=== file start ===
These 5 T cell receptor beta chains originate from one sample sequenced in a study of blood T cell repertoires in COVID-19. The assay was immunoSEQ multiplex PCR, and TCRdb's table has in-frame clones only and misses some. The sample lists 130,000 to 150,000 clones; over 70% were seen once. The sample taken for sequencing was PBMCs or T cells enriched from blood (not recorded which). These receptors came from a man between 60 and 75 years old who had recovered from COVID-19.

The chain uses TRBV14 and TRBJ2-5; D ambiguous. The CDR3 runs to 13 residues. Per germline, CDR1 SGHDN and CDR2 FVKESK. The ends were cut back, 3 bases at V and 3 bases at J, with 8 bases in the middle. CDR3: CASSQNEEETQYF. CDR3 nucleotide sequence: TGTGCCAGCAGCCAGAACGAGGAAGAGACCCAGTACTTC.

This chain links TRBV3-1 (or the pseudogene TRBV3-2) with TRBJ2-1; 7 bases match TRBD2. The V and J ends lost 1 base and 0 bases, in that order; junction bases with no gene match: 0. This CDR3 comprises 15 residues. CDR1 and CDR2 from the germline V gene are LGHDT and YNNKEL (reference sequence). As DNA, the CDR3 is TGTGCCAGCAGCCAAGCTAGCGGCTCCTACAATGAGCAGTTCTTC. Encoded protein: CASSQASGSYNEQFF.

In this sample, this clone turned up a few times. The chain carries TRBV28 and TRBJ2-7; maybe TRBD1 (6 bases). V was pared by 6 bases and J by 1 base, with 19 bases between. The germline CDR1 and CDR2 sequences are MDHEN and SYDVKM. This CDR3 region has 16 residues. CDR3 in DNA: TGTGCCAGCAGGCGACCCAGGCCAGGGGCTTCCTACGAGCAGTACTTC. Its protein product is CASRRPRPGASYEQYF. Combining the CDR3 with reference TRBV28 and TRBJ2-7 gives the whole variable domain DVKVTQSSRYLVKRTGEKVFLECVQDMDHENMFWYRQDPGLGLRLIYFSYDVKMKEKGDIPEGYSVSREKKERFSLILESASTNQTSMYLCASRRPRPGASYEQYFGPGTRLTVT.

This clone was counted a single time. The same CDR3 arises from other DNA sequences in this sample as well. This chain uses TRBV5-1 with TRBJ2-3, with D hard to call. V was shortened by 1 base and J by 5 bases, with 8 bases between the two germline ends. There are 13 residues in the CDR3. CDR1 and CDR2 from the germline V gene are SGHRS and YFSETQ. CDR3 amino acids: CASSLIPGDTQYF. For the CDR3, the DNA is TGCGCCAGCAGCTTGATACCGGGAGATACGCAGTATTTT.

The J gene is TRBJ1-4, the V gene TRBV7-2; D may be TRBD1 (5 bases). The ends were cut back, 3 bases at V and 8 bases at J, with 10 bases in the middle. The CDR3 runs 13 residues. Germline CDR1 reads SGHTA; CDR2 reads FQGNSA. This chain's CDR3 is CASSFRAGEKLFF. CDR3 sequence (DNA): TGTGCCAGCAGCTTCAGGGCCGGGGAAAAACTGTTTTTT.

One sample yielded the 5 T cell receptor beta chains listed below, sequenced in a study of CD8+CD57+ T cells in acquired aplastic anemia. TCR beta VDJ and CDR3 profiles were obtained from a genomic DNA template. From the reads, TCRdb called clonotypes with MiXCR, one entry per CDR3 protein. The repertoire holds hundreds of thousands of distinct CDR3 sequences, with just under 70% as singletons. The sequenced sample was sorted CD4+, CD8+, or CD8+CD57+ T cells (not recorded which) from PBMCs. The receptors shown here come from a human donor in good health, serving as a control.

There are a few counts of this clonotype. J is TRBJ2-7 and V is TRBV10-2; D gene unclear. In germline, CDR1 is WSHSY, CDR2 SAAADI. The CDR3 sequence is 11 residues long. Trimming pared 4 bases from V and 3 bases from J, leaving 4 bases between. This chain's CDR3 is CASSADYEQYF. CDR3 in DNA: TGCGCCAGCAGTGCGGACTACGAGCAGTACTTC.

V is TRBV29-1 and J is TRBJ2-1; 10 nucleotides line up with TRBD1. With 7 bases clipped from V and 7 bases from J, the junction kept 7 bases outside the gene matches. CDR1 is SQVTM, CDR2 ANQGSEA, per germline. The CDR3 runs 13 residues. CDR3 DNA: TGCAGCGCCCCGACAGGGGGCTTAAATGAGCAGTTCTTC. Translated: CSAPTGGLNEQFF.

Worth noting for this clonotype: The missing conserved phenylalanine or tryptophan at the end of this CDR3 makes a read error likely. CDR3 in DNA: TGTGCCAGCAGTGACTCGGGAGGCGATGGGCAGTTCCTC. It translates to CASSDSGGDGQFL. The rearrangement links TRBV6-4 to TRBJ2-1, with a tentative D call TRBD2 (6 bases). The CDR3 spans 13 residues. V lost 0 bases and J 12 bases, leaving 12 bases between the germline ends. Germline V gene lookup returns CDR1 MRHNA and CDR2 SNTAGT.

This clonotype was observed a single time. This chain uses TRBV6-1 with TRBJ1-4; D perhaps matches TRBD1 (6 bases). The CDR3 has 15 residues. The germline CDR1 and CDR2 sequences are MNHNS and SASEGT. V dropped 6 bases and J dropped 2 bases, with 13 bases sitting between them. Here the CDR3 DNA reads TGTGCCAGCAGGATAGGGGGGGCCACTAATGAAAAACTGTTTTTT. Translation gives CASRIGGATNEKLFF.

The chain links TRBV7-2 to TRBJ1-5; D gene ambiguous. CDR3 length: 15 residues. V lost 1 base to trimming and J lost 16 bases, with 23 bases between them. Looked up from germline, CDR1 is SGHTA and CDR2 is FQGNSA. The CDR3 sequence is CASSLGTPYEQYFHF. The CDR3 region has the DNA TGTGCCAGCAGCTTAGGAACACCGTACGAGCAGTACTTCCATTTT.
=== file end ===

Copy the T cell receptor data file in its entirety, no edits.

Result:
These 5 T cell receptor beta chains originate from one sample sequenced in a study of blood T cell repertoires in COVID-19. The assay was immunoSEQ multiplex PCR, and TCRdb's table has in-frame clones only and misses some. The sample lists 130,000 to 150,000 clones; over 70% were seen once. The sample taken for sequencing was PBMCs or T cells enriched from blood (not recorded which). These receptors came from a man between 60 and 75 years old who had recovered from COVID-19.

The chain uses TRBV14 and TRBJ2-5; D ambiguous. The CDR3 runs to 13 residues. Per germline, CDR1 SGHDN and CDR2 FVKESK. The ends were cut back, 3 bases at V and 3 bases at J, with 8 bases in the middle. CDR3: CASSQNEEETQYF. CDR3 nucleotide sequence: TGTGCCAGCAGCCAGAACGAGGAAGAGACCCAGTACTTC.

This chain links TRBV3-1 (or the pseudogene TRBV3-2) with TRBJ2-1; 7 bases match TRBD2. The V and J ends lost 1 base and 0 bases, in that order; junction bases with no gene match: 0. This CDR3 comprises 15 residues. CDR1 and CDR2 from the germline V gene are LGHDT and YNNKEL (reference sequence). As DNA, the CDR3 is TGTGCCAGCAGCCAAGCTAGCGGCTCCTACAATGAGCAGTTCTTC. Encoded protein: CASSQASGSYNEQFF.

In this sample, this clone turned up a few times. The chain carries TRBV28 and TRBJ2-7; maybe TRBD1 (6 bases). V was pared by 6 bases and J by 1 base, with 19 bases between. The germline CDR1 and CDR2 sequences are MDHEN and SYDVKM. This CDR3 region has 16 residues. CDR3 in DNA: TGTGCCAGCAGGCGACCCAGGCCAGGGGCTTCCTACGAGCAGTACTTC. Its protein product is CASRRPRPGASYEQYF. Combining the CDR3 with reference TRBV28 and TRBJ2-7 gives the whole variable domain DVKVTQSSRYLVKRTGEKVFLECVQDMDHENMFWYRQDPGLGLRLIYFSYDVKMKEKGDIPEGYSVSREKKERFSLILESASTNQTSMYLCASRRPRPGASYEQYFGPGTRLTVT.

This clone was counted a single time. The same CDR3 arises from other DNA sequences in this sample as well. This chain uses TRBV5-1 with TRBJ2-3, with D hard to call. V was shortened by 1 base and J by 5 bases, with 8 bases between the two germline ends. There are 13 residues in the CDR3. CDR1 and CDR2 from the germline V gene are SGHRS and YFSETQ. CDR3 amino acids: CASSLIPGDTQYF. For the CDR3, the DNA is TGCGCCAGCAGCTTGATACCGGGAGATACGCAGTATTTT.

The J gene is TRBJ1-4, the V gene TRBV7-2; D may be TRBD1 (5 bases). The ends were cut back, 3 bases at V and 8 bases at J, with 10 bases in the middle. The CDR3 runs 13 residues. Germline CDR1 reads SGHTA; CDR2 reads FQGNSA. This chain's CDR3 is CASSFRAGEKLFF. CDR3 sequence (DNA): TGTGCCAGCAGCTTCAGGGCCGGGGAAAAACTGTTTTTT.

One sample yielded the 5 T cell receptor beta chains listed below, sequenced in a study of CD8+CD57+ T cells in acquired aplastic anemia. TCR beta VDJ and CDR3 profiles were obtained from a genomic DNA template. From the reads, TCRdb called clonotypes with MiXCR, one entry per CDR3 protein. The repertoire holds hundreds of thousands of distinct CDR3 sequences, with just under 70% as singletons. The sequenced sample was sorted CD4+, CD8+, or CD8+CD57+ T cells (not recorded which) from PBMCs. The receptors shown here come from a human donor in good health, serving as a control.

There are a few counts of this clonotype. J is TRBJ2-7 and V is TRBV10-2; D gene unclear. In germline, CDR1 is WSHSY, CDR2 SAAADI. The CDR3 sequence is 11 residues long. Trimming pared 4 bases from V and 3 bases from J, leaving 4 bases between. This chain's CDR3 is CASSADYEQYF. CDR3 in DNA: TGCGCCAGCAGTGCGGACTACGAGCAGTACTTC.

V is TRBV29-1 and J is TRBJ2-1; 10 nucleotides line up with TRBD1. With 7 bases clipped from V and 7 bases from J, the junction kept 7 bases outside the gene matches. CDR1 is SQVTM, CDR2 ANQGSEA, per germline. The CDR3 runs 13 residues. CDR3 DNA: TGCAGCGCCCCGACAGGGGGCTTAAATGAGCAGTTCTTC. Translated: CSAPTGGLNEQFF.

Worth noting for this clonotype: The missing conserved phenylalanine or tryptophan at the end of this CDR3 makes a read error likely. CDR3 in DNA: TGTGCCAGCAGTGACTCGGGAGGCGATGGGCAGTTCCTC. It translates to CASSDSGGDGQFL. The rearrangement links TRBV6-4 to TRBJ2-1, with a tentative D call TRBD2 (6 bases). The CDR3 spans 13 residues. V lost 0 bases and J 12 bases, leaving 12 bases between the germline ends. Germline V gene lookup returns CDR1 MRHNA and CDR2 SNTAGT.

This clonotype was observed a single time. This chain uses TRBV6-1 with TRBJ1-4; D perhaps matches TRBD1 (6 bases). The CDR3 has 15 residues. The germline CDR1 and CDR2 sequences are MNHNS and SASEGT. V dropped 6 bases and J dropped 2 bases, with 13 bases sitting between them. Here the CDR3 DNA reads TGTGCCAGCAGGATAGGGGGGGCCACTAATGAAAAACTGTTTTTT. Translation gives CASRIGGATNEKLFF.

The chain links TRBV7-2 to TRBJ1-5; D gene ambiguous. CDR3 length: 15 residues. V lost 1 base to trimming and J lost 16 bases, with 23 bases between them. Looked up from germline, CDR1 is SGHTA and CDR2 is FQGNSA. The CDR3 sequence is CASSLGTPYEQYFHF. The CDR3 region has the DNA TGTGCCAGCAGCTTAGGAACACCGTACGAGCAGTACTTCCATTTT.